Fantasy. Fairy tales and legends, such as Dobrynya Nikitich's rescue of Zabava Putyatichna from the dragon Gorynych, have been an important source for fantasy.
In popular culture, the fantasy genre is predominantly of the medievalist form. In its broadest sense, however, fantasy comprises works by many writers, artists, filmmakers, and musicians, from ancient myths and legends to many recent works embraced by a wide audience today. Fantasy is studied in a number of disciplines (English, cultural studies, comparative literature, history, medieval studies). Work in this area ranges widely, from the structuralist theory of Tzvetan Todorov, which emphasizes the fantastic as a liminal space, to work on the connections (political, historical, literary) between medievalism and popular culture. Traits of fantasy History Many works are unclear as to the belief of the authors in the marvels they contain, as in the enchanted garden from the Decameron.
Media Classification High fantasy. Genre overview High fantasy is defined as fantasy fiction set in an alternative, entirely fictional ("secondary") world, rather than the real, or "primary" world. The secondary world is usually internally consistent, but its rules differ in some way(s) from those of the primary world. By contrast, low fantasy is characterized by being set in the primary, or "real" world, or a rational and familiar fictional world, with the inclusion of magical elements. Nikki Gamble distinguishes three subtypes of high fantasy: Setting In some fiction, a contemporary, "real-world" character is placed in the invented world, sometimes through framing devices such as portals to other worlds or even subconscious travels. High fantasy worlds may be more or less closely based on real world milieux, or on legends such as the Arthurian Cycle.
Characters Many high fantasy storylines are told from the viewpoint of one main hero. Good versus evil Saga or series See also Tolkien Wikipedia Pages. JRR Tolkien Reads The One Ring Poem. The Hobbit. Set in a time "Between the Dawn of Færie and the Dominion of Men", The Hobbit follows the quest of home-loving hobbit Bilbo Baggins to win a share of the treasure guarded by the dragon, Smaug.
Bilbo's journey takes him from light-hearted, rural surroundings into more sinister territory. The story is told in the form of an episodic quest, and most chapters introduce a specific creature, or type of creature, of Tolkien's Wilderland. By accepting the disreputable, romantic, fey and adventurous side of his nature and applying his wits and common sense, Bilbo gains a new level of maturity, competence and wisdom. The story reaches its climax in the Battle of Five Armies, where many of the characters and creatures from earlier chapters re-emerge to engage in conflict.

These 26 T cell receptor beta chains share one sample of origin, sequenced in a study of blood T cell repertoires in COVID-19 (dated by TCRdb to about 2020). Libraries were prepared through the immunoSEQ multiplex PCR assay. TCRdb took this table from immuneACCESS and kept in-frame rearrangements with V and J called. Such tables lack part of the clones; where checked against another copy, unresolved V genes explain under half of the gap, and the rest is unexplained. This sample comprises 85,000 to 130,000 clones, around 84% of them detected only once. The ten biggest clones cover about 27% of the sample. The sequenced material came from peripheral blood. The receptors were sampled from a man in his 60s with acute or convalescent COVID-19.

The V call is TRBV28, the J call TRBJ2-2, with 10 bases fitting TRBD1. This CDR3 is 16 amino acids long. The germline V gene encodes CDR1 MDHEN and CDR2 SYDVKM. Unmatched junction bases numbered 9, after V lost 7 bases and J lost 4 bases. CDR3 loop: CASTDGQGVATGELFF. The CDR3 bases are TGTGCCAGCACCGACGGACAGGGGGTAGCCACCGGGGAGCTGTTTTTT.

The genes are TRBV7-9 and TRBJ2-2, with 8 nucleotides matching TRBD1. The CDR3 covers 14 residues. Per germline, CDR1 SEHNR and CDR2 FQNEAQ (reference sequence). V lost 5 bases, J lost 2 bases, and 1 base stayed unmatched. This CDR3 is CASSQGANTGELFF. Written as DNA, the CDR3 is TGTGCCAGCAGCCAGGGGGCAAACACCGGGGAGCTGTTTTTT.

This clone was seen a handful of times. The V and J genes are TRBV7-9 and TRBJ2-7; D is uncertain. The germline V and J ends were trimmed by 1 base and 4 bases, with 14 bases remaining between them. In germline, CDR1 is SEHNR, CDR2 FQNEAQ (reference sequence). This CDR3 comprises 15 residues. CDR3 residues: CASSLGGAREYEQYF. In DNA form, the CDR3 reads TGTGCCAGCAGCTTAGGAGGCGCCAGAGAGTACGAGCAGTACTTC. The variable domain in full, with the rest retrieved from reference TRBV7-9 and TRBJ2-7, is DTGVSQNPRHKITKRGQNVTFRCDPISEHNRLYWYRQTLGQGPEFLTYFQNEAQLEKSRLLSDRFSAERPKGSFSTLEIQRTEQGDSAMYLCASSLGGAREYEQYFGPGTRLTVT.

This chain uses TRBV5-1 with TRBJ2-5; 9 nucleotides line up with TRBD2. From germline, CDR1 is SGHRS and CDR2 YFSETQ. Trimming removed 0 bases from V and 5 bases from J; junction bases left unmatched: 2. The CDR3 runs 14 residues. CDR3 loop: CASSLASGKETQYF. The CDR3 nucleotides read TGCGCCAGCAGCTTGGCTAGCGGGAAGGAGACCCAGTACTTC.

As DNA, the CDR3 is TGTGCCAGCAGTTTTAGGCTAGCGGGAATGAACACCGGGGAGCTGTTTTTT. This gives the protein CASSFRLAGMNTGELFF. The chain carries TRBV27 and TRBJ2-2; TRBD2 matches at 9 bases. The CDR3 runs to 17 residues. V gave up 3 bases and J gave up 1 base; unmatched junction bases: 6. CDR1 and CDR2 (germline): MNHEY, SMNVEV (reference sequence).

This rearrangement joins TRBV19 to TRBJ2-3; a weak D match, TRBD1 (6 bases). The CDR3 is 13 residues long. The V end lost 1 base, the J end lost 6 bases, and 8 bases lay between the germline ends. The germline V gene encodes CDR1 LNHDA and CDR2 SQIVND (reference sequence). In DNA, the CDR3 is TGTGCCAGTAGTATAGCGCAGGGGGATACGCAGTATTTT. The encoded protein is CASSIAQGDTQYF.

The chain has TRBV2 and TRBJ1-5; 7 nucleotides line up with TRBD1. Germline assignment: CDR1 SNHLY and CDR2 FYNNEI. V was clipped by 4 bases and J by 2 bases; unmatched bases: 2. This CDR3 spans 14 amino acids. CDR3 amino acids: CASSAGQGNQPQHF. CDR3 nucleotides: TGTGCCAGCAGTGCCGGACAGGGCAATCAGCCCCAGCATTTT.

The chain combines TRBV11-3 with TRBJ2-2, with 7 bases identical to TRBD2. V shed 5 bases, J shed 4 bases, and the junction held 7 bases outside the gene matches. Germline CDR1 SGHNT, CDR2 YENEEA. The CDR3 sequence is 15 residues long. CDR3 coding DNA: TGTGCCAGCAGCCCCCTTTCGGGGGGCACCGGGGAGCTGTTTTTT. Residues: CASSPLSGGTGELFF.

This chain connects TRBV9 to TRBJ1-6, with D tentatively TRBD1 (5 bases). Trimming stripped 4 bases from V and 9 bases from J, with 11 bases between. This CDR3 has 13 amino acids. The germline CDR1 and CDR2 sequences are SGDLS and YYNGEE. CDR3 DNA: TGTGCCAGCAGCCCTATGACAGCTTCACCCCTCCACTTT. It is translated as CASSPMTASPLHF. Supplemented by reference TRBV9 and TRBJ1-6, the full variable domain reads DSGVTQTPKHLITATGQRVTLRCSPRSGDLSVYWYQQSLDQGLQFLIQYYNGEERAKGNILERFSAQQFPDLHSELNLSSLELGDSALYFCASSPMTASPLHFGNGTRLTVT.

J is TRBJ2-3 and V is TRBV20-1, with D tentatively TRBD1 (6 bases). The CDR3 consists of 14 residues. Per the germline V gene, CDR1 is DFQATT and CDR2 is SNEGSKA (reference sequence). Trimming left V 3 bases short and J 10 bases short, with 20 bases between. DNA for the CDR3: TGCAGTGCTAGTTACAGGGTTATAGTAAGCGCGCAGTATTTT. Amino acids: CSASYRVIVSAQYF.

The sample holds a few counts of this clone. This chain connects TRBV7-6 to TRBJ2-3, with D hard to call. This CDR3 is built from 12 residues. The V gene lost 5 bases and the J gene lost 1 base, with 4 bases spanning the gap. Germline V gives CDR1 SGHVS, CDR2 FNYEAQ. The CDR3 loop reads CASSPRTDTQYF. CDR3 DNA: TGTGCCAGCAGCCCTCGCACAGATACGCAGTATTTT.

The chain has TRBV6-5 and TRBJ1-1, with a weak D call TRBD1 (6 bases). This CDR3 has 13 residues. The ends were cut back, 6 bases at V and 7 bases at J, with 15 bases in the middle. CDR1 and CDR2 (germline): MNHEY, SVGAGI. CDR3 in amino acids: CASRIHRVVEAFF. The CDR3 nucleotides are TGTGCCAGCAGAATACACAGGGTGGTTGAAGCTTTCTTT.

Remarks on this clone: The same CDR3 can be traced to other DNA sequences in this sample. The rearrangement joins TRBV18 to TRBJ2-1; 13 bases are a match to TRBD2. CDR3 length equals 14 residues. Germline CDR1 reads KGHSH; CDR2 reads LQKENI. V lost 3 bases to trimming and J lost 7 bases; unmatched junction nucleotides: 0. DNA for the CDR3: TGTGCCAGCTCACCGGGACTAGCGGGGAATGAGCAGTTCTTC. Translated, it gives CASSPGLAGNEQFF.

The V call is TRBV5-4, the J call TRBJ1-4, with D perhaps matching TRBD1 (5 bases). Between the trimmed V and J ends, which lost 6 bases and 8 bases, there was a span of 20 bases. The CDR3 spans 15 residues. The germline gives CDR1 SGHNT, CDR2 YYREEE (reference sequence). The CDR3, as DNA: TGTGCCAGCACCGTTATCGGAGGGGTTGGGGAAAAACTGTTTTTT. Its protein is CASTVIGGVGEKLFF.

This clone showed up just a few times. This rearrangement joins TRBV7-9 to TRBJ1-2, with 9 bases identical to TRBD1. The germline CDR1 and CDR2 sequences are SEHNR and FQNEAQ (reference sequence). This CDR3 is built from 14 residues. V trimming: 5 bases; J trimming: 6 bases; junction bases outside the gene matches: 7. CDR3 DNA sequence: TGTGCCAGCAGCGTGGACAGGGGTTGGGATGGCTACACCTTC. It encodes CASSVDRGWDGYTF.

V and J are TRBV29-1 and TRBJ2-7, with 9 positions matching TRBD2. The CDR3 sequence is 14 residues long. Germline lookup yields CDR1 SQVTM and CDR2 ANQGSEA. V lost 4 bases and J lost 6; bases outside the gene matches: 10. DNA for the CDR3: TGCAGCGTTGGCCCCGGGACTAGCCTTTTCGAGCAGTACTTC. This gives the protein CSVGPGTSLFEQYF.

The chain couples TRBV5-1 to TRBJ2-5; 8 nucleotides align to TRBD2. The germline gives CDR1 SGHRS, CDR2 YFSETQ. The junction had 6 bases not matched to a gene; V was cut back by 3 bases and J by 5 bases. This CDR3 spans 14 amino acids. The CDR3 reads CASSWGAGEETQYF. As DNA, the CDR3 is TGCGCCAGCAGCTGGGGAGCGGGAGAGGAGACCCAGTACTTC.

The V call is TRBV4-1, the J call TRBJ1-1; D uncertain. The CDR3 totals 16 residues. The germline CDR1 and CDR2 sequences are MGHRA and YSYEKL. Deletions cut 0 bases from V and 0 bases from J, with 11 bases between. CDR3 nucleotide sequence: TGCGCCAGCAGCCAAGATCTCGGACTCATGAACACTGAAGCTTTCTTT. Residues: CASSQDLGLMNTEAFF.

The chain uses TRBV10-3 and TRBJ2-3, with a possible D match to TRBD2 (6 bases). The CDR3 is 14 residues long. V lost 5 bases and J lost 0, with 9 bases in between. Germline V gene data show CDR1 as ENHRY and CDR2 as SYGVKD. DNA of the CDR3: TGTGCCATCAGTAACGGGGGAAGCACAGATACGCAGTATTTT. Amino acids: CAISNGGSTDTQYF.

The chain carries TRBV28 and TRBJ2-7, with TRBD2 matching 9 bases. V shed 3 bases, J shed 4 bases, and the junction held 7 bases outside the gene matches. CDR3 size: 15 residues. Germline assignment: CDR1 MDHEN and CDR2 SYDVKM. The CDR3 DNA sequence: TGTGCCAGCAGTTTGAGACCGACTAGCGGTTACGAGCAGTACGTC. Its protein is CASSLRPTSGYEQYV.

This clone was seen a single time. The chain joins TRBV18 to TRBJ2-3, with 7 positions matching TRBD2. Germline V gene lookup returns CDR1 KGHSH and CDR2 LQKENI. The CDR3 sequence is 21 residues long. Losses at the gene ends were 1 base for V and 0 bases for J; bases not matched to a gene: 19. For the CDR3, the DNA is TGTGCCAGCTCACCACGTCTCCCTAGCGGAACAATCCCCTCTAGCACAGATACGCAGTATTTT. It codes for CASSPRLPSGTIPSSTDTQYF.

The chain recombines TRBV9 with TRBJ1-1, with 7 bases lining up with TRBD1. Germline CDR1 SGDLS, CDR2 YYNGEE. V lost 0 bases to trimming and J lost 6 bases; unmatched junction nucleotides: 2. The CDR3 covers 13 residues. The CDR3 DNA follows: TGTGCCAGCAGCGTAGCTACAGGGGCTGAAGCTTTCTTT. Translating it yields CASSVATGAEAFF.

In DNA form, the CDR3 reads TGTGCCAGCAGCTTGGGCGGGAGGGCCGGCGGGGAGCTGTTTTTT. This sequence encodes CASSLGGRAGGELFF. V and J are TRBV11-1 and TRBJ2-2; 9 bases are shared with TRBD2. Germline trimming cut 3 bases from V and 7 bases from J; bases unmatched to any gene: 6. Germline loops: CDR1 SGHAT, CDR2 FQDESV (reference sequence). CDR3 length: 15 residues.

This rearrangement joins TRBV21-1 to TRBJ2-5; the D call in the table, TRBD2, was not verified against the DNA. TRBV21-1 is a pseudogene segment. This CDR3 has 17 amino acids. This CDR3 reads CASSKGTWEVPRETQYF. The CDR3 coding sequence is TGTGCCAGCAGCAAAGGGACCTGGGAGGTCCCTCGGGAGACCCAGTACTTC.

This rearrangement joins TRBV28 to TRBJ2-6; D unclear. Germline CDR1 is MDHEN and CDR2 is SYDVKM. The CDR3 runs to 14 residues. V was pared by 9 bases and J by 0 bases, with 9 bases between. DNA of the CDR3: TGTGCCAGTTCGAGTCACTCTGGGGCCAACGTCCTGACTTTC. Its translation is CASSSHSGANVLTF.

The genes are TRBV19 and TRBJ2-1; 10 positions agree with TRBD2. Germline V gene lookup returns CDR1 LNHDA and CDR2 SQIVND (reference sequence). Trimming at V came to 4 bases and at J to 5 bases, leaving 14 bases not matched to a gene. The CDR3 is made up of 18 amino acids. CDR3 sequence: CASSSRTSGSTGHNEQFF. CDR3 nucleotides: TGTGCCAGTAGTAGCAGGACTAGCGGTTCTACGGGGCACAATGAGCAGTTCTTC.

Personal growth and forms of heroism are central themes of the story. Encouraged by the book's critical and financial success, the publisher requested a sequel. Characters Plot Concept and creation THE HOBBIT: AN UNEXPECTED JOURNEY. Martin Freeman. Richard Armitage. The Hobbit (film series) The Hobbit is a film series consisting of three epic fantasy adventure films directed by Peter Jackson.
They are based on the 1937 novel The Hobbit by J. R. R Tolkien. Portions of the trilogy are also adapted from the appendices to The Return of the King. The films are subtitled An Unexpected Journey (2012), The Desolation of Smaug (2013), and There and Back Again (2014). The first film in the series premiered at the Embassy Theatre in Wellington, New Zealand on 28 November 2012. Peter Jackson and Fran Walsh originally expressed interest in filming The Hobbit in 1995, then envisaging it as part one of a trilogy (part two would have been based on The Lord of the Rings). On 16 December 2007, New Line and MGM announced that Jackson would be executive producer of The Hobbit and its sequel. Guillermo del Toro was originally set to direct the film, but left because of ongoing delays. The first film will stand on its own and the second will be a transition and fusion with Peter's world.
The Lord of the Rings. The work was initially intended by Tolkien to be one volume of a two-volume set, the other to be The Silmarillion, but this idea was dismissed by his publisher. For economic reasons The Lord of the Rings was published in three volumes over the course of a year from 29 July 1954 to 20 October 1955. The three volumes were titled The Fellowship of the Ring, The Two Towers, and The Return of the King.
Structurally, the novel is divided internally into six books, two per volume, with several appendices of background material included at the end of the third volume. Some editions combine the entire work into a single volume. The Lord of the Rings has since been reprinted numerous times and translated into many languages. Tolkien's work has been the subject of extensive analysis of its themes and origins. Although a major work in itself, the story was only the last movement of a larger epic Tolkien had worked on since 1917, in a process he described as mythopoeia.
Protagonists: How Lord of The Rings Should Have Ended. J.K.Rowling Official Site - Harry Potter and more. Harry Potter in 99 Seconds. Pottermore: a unique online Harry Potter experience from J.K. Rowling. MuggleNet. Wiki. George R. R. Martin's Official Website. Game of Thrones: Homepage. Westeros: The 'A Song of Ice and Fire' Domain. Cooking Ice and Fire - Home. HBO - Making Game of Thrones.